The most common golf swing fault is the loss of posture. Loss of posture can be a variety of issues but essentially loss of posture is defined by the Titleist Performance Institute (TPI) as “any significant alternation from the body’s original setup angles during the golf swing”.
Of the many areas of the swing where posture can be lost, research shows early extension occurs most often in amateur golfers. Early extension happens when the hips/spine begin to straighten out too early in the downswing.
This can result in the arms getting “caught” behind the body which alters the swing plane. This alteration can cause fat shots or a topping off of the ball. If your told you pull your head in your swing, this can be a result of early extension as well.
proper form early extension
photo credit: TPI Titleist Performance Institute
Although extension is important and a source of power, according to Todd Kolb, director of instruction at U.S. Golf TV, it needs to be done with right timing. Extension of the hips should be occurring right before impact of the ball and not before.
To prevent early extension in the swing, maintaining proper stance and load is key. However, to maintain proper load, strong glutes are needed.
This is because the ability to properly hip hinge is critical to maintain and manage a proper load. In order to properly hip hinge, you need strong glutes!
One of the most common things that I see when I work with amateur golfers is a weakness of the glutes and this translates to several faults that arise in the swing. This weakness can contribute to:
Over the top
Reverse spine angle
Having strong glutes helps the body transfer the forces of the swing to generate power in the backswing. As the swing progresses, they also contribute (along with the deep core muscles) to transfer these same forces into the arms and legs rather than through the low back. If these forces are not transferred into the limbs, not only does the power of your swing suffer, but your back will as well.
These muscles do this by keeping the pelvis stable as a base of support while the upper body rotates in the turn. Without this strong, solid base, much of the power generated in the back swing is lost and the spine can then become torqued due to lack of muscular support and stability.
So, needless to say, having strong glutes is critical for an effective (and healthy) golf swing!
Gluteus Medius Gluteus Maximus
Nearly all the golfers I work with require some degree of glute strengthening. There are specific exercises I use, as research shows these most effectively activate the glute muscles. You can get more information about the glutes themselves here and for the specific exercises I use, visit my Resources page.
In addition, working on proper hip hinge technique is also important during/after you improve your glute strength. Having the ability to properly get into (AND STAY INTO) a hip hinge is key to a good set up when the ball is addressed.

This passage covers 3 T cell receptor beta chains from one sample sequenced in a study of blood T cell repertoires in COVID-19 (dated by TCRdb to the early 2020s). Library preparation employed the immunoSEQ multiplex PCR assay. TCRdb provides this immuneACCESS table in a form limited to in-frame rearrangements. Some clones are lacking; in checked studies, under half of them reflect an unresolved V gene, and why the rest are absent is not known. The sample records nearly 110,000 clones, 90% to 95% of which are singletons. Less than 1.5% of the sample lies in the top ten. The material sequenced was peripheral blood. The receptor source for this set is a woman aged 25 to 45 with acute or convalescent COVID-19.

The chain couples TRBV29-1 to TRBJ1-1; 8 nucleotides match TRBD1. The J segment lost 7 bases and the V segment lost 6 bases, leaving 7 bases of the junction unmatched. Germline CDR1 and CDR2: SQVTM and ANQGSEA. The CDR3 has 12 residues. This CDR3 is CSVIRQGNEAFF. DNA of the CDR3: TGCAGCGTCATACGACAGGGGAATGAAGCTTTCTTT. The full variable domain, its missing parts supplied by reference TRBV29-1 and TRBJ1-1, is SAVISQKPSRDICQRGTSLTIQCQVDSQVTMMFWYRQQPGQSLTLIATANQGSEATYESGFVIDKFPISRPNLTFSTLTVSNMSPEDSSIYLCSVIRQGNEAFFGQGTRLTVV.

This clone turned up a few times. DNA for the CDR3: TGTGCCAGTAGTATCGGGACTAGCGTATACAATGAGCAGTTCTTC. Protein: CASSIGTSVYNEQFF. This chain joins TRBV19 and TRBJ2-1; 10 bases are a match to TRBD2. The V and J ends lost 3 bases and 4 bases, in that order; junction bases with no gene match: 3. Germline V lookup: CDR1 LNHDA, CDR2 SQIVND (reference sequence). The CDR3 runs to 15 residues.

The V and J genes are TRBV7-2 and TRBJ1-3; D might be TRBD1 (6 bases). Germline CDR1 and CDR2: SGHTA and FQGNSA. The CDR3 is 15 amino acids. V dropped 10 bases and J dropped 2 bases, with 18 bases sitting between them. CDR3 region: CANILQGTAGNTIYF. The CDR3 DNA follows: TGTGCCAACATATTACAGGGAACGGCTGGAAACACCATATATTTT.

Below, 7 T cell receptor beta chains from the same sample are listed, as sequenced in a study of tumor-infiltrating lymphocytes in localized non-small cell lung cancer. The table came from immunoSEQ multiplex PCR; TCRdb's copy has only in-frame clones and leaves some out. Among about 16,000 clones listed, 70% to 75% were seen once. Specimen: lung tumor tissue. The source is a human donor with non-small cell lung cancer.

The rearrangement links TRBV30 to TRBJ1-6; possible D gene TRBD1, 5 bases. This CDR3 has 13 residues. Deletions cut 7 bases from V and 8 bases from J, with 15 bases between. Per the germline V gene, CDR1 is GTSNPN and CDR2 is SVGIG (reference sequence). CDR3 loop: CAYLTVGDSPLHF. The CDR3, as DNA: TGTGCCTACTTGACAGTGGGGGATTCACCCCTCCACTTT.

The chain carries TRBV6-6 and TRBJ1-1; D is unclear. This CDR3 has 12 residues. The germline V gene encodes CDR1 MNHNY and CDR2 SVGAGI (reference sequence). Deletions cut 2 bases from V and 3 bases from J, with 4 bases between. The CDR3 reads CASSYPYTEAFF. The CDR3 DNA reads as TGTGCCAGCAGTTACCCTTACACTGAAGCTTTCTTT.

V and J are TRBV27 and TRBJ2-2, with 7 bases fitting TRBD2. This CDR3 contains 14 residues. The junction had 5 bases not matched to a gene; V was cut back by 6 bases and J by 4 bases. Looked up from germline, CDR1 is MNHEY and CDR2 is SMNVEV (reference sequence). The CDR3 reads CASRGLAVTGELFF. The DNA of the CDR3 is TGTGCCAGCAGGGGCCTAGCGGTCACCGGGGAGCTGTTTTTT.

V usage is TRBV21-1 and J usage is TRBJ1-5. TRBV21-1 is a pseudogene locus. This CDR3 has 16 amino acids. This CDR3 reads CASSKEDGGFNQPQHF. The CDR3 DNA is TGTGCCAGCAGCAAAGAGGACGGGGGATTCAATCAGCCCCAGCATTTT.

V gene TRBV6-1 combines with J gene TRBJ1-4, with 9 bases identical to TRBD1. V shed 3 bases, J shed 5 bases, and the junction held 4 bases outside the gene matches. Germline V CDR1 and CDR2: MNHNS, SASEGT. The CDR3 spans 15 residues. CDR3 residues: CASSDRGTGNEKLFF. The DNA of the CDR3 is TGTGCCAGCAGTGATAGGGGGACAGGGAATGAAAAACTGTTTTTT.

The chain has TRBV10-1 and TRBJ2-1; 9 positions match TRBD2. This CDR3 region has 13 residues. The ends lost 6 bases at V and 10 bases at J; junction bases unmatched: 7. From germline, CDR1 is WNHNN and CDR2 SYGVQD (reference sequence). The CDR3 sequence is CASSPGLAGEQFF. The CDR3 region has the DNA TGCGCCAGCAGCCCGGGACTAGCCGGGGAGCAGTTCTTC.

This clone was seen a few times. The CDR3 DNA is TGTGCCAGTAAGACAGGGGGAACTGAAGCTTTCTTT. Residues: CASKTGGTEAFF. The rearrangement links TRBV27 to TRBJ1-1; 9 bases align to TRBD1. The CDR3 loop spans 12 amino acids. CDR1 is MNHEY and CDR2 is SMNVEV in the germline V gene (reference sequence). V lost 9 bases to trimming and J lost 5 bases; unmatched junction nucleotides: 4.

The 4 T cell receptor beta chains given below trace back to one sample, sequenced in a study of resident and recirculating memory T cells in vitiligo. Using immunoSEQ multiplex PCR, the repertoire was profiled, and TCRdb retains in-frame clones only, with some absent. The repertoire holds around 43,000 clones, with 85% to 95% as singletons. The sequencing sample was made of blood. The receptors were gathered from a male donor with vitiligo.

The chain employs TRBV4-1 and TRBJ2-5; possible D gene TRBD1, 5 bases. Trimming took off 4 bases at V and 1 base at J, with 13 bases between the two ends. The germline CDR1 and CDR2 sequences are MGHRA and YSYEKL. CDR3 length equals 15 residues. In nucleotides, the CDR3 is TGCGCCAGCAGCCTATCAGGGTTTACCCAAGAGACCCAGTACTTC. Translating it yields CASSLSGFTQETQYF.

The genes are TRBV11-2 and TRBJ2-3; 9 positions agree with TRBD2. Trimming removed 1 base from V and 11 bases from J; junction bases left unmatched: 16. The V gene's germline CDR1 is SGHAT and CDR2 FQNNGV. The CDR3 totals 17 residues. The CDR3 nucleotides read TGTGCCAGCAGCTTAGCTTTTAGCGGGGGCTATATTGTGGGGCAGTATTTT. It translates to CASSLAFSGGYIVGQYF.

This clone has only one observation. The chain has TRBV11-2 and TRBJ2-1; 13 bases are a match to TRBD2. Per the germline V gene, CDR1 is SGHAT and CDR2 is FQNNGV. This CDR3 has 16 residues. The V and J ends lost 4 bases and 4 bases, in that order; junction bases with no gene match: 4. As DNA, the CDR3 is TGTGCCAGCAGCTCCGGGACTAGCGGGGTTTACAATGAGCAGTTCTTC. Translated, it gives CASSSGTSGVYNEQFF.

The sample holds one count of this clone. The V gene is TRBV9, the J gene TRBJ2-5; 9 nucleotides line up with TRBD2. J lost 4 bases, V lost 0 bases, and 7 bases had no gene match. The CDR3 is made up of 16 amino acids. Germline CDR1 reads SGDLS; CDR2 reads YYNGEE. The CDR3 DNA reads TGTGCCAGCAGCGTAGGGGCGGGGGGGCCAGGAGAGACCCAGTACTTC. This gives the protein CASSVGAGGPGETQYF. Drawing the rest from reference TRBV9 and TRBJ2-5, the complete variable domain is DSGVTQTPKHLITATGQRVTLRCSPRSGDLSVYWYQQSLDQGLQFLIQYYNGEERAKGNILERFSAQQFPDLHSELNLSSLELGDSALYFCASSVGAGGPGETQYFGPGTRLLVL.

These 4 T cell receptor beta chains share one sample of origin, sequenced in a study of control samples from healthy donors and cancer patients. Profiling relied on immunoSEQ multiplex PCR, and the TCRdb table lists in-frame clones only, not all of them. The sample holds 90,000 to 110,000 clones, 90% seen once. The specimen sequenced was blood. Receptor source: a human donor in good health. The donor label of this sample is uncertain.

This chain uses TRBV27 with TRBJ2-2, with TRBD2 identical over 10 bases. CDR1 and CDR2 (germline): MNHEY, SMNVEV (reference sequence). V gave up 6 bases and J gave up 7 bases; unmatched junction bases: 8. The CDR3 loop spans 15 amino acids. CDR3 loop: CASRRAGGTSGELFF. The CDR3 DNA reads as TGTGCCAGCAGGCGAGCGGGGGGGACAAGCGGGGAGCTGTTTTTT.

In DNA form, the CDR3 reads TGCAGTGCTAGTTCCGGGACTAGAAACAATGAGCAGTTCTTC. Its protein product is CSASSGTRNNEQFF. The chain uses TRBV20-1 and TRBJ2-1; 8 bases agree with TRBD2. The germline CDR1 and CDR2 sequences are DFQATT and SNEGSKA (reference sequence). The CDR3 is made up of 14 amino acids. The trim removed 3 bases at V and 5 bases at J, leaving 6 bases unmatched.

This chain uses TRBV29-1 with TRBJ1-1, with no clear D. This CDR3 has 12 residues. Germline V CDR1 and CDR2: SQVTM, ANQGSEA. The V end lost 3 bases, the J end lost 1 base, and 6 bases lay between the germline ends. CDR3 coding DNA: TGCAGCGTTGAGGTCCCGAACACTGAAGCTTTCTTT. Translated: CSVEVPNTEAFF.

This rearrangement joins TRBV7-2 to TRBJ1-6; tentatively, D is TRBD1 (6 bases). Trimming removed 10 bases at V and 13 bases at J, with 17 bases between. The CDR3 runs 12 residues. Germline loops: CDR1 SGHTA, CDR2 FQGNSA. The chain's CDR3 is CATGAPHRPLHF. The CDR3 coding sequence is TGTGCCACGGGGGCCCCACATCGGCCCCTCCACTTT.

A proper hip hinge is important to getting your body in the best position to generate an efficient swing, however, if you are unable to maintain the hip hinge in the backswing, then its benefit is completely lost. That is where the glutes come in - they get you and keep you there.
I find people try to work on hinging or set up drills, however are not successful because they just do not have the glute strength to maintain the positioning. So it is important to first strengthen the muscles, then plug the gained strength into the hip hinging drills.
Here are some tips on how to properly hip hinge once you have increased your glute strength.
After you gain some more strength in your glutes and you can properly hip hinge, it can be very helpful to schedule a visit with your local golf pro so that he or she can give you some swing-specific drills to incorporate your newfound strength and hip hinge technique into your swing.
Your golf lessons will be that much more effective because now your body has the (anatomical) tools to make the changes your pro suggests. In addition to a better swing, your spine will be much happier as well. Happy (and healthy) Golfing!
Stay Well & Feel Good,
Always consult your physician before beginning any exercise program. This general information is not intended to diagnose any medical condition or to replace your healthcare professional. Consult with your healthcare professional to design an appropriate exercise prescription. If you experience any pain or difficulty with these exercises, stop and consult your healthcare provider.
Hi! I am Dr. Kim MacDonald. I am a physical therapist who specializes in empowering my patients to optimize how they move their bodies and improve their ability to do the things they love regardless of age, experience, or capabilities.
My experience in the health care field allows me to teach the tools you need to ensure that you are working safely to improve your pain and maximize your physical potential.
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